Varda ♥ Varda — a still from the film Uncle Yanco [R] directed by Agnès Varda [L] — USA 1967
Join us Sunday May 21 for the celebration—Varda and the Summer of Love—from noon to 4 p.m. in Marinship Park—music, food, beer and wine. Dress as a flower child, form a human peace sign (at 12:15) and for one afternoon immerse yourself in the brightly-hued round-petaled flowers and psychedelic graphics of the 60s.
This is a fund-raising event to support the restoration of Jean Varda’s colorful mosaic in Marinship Park.
Radio Sausalito founder, Jonathon Westerling, will be playing West Coast hits from the Summer of Love, with live entertainment by Joe Tate and the Hippie Voices.
You bring the food. We will sell the drinks (and food too, if you don’t want to bring your own). Pack your picnic basket and join in the fun! Turn back the clock for 4 hours. There will be prizes for the best looks from the Summer of Love.
Antenna Theater’s Magic Bus will be on site, with a multi-media 60’s show. The event is co-hosted by the Sausalito Foundation and Antenna Theatre.
More Volunteers are needed for this event! To volunteer please email: Varda.email@example.com.
One way or another we are circling back to the summer of 1967—50 years ago—when an estimated 100,000 people descended upon the Haight-Ashbury, in what came to be known as the Summer of Love. With origins in the East Bay (flower power—Alan Ginsberg, protests against the Vietnam War) and here in Marin (see the recent post: Celebration of Jean Varda and the Summer of Love) it was also the year the (Belgium-born) French film director Agnès Varda would connect with her cousin, Jean Varda, and produce the acclaimed documentary: Uncle Yanco. That same year Shel Silverstein and Larry Moyer would arrive in Sausalito to settle into the floating homes community, having been drawn to the West Coast to cover the Summer of Love for Playboy magazine. Or as Larry was fond of saying, “the Summer of Love before the Winter of Discontent.” Things really had taken a turn for the worse by 1968.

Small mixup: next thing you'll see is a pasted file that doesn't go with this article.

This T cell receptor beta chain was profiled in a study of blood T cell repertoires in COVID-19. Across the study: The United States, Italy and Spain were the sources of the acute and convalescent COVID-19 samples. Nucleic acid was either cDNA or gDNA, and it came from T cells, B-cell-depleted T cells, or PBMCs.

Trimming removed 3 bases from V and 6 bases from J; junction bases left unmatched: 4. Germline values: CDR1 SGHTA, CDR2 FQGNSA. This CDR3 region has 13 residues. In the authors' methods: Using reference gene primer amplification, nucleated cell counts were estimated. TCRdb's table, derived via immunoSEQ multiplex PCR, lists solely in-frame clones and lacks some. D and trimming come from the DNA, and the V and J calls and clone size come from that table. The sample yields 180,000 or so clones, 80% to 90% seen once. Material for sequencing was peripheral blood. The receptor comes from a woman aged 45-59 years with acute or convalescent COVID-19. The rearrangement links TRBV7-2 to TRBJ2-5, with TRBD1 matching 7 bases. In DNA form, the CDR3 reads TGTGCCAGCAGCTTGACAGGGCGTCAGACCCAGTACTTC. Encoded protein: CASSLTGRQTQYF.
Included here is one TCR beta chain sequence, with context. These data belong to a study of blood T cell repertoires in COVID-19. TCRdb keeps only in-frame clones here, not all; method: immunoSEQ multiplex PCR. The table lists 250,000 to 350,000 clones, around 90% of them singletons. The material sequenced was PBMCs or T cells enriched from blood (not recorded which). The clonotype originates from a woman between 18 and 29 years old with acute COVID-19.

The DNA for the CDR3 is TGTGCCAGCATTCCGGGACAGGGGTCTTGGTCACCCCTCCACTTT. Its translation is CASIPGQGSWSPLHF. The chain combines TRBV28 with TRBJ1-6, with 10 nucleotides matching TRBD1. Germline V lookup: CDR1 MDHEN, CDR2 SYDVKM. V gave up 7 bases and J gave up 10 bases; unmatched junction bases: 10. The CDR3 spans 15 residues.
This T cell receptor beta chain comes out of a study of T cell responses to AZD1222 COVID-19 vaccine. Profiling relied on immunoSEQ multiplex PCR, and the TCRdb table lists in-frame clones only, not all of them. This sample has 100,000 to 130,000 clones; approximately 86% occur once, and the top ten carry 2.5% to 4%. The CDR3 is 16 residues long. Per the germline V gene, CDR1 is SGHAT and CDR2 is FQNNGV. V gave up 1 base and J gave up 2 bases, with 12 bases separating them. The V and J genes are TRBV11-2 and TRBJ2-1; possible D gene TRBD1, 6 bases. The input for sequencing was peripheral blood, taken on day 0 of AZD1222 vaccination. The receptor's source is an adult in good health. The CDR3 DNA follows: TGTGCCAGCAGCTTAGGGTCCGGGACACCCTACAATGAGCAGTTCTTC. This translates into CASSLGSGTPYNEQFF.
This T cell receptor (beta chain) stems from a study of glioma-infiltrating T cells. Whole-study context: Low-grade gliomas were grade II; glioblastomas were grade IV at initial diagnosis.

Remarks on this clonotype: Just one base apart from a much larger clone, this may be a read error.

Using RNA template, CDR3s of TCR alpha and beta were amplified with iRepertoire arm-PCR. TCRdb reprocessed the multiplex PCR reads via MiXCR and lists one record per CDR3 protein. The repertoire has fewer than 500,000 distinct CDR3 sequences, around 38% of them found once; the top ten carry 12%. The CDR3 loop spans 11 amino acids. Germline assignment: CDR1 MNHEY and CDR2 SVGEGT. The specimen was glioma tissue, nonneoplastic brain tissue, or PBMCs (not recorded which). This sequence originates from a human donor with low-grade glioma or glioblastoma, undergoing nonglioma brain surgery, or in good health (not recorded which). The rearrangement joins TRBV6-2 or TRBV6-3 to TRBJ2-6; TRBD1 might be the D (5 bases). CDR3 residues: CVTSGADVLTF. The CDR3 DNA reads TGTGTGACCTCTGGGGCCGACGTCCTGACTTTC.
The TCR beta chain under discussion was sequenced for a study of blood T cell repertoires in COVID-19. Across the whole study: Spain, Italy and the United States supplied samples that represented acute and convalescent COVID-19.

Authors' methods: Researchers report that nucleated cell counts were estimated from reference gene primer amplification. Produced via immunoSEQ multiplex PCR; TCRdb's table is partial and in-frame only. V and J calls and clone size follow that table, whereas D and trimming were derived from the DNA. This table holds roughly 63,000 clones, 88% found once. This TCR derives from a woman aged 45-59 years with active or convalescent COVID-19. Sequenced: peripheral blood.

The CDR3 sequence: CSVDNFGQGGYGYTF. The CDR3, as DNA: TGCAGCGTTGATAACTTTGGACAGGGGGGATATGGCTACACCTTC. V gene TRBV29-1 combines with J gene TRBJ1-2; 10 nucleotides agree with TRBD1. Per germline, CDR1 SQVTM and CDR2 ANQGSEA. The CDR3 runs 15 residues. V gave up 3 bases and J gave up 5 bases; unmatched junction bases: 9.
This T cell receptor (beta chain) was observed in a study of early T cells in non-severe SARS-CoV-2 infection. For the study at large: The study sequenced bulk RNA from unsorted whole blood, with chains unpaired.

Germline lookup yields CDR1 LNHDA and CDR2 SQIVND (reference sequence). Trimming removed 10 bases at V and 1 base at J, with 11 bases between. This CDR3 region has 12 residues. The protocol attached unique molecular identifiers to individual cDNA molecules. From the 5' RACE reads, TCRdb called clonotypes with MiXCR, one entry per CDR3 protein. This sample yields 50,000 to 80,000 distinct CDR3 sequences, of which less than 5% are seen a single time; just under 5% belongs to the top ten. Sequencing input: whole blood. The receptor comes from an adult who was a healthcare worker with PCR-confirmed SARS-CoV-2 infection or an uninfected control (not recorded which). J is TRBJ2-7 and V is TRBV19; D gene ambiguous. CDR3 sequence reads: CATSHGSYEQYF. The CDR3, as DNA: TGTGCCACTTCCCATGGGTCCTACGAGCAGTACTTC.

As for the mosaic, in 1960 Varda was commissioned to design a mural for the entrance of the new Villa Roma Motor Hotel in Fisherman’s Wharf. Mosaic artist Alfonso Pardiñas—whose work can still be seen in various BART stations—produced the finished work of art.
In 1982, when the Villa Roma was demolished, Victor di Suvero—along with several of Varda’s other Sausalito friends—raised funds to save the mosaic from demolition, and transport it to Sausalito.
On Sept 18, 1982, the 23-ton mosaic was trucked across the Golden Gate Bridge to Marinship Park, and given to the City. Varda’s friends had hoped it would be installed at the Ferry Landing or Dunphy Park. Instead, it lay on its back in Marinship Park for 6 years, with remnants of Christo’s Running Fence providing protection.